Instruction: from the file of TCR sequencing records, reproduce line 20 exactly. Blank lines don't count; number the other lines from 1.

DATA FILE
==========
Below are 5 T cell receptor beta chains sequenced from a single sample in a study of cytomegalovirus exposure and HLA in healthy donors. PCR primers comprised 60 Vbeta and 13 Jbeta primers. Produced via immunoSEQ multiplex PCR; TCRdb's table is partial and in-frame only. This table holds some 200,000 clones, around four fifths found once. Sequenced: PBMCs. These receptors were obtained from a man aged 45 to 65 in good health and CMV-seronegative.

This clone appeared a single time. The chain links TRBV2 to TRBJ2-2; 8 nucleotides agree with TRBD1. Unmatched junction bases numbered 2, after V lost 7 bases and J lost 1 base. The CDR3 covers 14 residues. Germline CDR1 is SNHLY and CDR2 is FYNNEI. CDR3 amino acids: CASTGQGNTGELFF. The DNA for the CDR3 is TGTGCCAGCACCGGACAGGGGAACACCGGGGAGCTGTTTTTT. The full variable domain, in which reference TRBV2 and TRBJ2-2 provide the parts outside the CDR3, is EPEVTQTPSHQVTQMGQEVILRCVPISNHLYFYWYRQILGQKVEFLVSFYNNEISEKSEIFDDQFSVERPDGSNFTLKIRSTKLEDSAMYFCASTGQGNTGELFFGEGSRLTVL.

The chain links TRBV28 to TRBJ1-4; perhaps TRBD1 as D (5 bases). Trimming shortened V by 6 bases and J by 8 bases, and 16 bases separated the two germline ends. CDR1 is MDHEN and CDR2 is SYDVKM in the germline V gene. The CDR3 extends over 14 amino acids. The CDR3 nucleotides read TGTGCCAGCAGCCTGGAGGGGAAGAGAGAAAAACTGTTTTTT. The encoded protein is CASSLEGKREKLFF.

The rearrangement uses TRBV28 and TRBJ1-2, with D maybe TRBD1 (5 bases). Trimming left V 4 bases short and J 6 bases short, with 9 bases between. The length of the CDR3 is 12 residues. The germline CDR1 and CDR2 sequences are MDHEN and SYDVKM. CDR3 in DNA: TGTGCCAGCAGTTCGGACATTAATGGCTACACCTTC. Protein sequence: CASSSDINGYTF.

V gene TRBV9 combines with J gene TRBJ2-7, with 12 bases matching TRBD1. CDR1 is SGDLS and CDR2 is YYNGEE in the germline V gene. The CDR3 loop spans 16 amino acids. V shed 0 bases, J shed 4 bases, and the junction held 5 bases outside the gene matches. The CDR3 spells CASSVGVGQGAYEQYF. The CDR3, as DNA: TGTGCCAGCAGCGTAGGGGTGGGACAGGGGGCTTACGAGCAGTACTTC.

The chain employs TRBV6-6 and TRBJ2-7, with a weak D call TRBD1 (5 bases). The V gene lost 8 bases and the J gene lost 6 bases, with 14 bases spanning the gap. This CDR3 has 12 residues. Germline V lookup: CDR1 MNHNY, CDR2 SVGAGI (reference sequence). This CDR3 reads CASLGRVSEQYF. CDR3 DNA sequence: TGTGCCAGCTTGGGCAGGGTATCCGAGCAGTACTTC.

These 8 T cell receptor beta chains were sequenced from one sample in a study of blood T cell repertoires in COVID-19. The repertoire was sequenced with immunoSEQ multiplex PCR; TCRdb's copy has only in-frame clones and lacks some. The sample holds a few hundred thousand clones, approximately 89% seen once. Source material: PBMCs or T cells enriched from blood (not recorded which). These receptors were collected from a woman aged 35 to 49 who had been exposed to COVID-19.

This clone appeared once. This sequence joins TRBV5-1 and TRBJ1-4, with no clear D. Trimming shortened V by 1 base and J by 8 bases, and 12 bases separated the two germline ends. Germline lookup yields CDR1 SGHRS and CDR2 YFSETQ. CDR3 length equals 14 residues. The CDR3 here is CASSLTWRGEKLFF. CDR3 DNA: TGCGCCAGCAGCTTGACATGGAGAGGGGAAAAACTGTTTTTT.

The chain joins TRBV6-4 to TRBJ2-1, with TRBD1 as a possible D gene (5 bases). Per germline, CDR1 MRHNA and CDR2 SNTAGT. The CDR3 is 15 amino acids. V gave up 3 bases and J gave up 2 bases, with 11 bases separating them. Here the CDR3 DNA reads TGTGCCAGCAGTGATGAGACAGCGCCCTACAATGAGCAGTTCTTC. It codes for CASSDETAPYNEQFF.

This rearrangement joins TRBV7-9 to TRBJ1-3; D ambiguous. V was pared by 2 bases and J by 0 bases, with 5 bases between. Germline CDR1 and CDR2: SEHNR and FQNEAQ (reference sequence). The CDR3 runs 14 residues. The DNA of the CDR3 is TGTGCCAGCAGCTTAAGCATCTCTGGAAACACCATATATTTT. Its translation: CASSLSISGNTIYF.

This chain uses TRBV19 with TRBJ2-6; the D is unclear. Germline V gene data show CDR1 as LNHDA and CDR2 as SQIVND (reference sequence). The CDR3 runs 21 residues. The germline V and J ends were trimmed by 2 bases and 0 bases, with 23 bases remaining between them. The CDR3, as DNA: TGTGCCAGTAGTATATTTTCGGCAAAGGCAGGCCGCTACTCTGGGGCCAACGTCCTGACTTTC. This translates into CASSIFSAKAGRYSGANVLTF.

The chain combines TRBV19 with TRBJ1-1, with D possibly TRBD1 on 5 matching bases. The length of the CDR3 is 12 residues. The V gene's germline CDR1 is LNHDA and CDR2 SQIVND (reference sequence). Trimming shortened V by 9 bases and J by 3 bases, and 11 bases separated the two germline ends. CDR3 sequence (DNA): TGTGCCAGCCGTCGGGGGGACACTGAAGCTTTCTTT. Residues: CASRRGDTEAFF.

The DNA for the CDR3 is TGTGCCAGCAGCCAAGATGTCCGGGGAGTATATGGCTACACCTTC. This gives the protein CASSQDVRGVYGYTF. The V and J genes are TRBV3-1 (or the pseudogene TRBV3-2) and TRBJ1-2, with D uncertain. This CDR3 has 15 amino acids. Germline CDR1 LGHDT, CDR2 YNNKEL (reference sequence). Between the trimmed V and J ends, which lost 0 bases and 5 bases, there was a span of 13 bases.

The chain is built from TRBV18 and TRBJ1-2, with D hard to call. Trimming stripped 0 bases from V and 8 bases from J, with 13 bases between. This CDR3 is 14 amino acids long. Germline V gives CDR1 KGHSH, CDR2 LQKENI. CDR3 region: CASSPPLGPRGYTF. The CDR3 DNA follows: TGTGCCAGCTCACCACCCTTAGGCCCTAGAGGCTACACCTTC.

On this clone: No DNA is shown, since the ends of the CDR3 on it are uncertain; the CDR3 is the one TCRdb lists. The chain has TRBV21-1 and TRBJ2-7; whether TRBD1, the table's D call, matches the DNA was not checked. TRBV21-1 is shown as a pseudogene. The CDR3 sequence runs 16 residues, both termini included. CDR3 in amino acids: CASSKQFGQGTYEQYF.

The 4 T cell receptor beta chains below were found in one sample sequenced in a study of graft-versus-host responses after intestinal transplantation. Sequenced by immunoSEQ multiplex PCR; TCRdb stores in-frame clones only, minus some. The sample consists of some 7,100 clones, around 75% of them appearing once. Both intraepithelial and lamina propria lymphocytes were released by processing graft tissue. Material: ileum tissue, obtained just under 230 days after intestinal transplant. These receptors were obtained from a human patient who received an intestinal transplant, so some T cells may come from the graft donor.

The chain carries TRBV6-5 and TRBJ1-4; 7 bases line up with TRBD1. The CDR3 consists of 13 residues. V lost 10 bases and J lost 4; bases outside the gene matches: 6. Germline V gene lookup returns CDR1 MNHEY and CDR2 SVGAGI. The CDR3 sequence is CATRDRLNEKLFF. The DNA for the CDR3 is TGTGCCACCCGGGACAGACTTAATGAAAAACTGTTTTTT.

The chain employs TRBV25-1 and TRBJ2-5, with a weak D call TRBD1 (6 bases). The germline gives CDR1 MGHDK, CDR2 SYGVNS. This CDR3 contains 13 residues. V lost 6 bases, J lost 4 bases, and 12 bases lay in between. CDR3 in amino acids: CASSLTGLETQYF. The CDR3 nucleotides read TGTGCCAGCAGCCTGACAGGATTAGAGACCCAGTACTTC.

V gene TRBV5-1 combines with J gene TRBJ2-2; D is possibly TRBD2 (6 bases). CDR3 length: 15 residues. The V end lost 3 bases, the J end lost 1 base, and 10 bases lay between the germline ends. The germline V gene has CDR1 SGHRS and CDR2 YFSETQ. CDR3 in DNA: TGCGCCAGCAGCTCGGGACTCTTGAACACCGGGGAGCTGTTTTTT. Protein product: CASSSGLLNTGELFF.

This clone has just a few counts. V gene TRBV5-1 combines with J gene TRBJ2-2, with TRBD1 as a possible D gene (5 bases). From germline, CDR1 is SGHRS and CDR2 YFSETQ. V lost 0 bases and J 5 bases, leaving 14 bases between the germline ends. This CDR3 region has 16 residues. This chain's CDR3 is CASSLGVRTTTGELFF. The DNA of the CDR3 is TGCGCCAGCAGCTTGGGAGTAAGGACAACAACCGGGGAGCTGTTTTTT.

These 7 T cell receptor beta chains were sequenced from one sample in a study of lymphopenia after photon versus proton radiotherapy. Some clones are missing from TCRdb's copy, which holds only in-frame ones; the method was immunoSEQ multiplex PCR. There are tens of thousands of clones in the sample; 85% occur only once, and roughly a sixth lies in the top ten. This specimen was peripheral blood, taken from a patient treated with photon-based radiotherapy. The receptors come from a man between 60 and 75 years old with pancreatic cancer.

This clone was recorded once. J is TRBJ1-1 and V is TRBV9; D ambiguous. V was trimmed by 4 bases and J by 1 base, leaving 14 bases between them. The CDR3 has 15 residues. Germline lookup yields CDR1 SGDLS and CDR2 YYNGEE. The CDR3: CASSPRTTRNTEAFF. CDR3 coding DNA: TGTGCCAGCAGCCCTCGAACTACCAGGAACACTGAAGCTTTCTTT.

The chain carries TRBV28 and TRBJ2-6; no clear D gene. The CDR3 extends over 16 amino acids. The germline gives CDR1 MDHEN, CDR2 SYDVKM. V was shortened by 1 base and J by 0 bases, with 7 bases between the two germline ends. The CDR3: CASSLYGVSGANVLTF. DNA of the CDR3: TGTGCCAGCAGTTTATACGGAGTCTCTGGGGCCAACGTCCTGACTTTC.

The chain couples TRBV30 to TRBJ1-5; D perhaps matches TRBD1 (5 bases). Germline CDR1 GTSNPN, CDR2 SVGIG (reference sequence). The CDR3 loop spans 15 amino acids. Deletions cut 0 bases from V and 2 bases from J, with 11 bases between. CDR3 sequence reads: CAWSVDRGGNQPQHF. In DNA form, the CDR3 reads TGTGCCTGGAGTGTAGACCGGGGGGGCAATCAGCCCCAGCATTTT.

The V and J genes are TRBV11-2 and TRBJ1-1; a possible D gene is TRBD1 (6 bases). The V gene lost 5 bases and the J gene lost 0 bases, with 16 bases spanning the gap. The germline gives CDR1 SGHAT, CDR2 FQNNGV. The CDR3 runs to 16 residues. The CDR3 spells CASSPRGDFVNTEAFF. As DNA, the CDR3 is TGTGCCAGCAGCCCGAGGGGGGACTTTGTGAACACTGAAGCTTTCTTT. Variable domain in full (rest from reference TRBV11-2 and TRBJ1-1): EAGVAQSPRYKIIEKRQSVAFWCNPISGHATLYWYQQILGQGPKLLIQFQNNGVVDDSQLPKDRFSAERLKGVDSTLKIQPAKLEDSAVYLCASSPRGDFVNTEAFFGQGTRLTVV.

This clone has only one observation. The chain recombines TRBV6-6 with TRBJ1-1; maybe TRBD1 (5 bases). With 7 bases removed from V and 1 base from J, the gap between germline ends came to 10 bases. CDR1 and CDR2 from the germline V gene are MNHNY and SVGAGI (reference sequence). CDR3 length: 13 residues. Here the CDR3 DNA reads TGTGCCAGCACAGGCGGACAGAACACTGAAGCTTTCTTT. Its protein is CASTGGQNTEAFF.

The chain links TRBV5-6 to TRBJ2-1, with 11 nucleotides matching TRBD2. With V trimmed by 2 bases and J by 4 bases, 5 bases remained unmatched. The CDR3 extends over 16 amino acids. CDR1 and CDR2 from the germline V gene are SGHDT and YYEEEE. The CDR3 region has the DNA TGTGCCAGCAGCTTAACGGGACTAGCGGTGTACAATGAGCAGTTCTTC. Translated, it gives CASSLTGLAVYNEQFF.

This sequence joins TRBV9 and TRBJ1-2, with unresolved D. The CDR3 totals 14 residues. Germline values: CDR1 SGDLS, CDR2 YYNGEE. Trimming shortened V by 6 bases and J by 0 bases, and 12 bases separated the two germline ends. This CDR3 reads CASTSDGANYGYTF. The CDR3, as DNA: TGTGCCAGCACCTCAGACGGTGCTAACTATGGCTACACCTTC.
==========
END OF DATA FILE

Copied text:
This clone has just a few counts. V gene TRBV5-1 combines with J gene TRBJ2-2, with TRBD1 as a possible D gene (5 bases). From germline, CDR1 is SGHRS and CDR2 YFSETQ. V lost 0 bases and J 5 bases, leaving 14 bases between the germline ends. This CDR3 region has 16 residues. This chain's CDR3 is CASSLGVRTTTGELFF. The DNA of the CDR3 is TGCGCCAGCAGCTTGGGAGTAAGGACAACAACCGGGGAGCTGTTTTTT.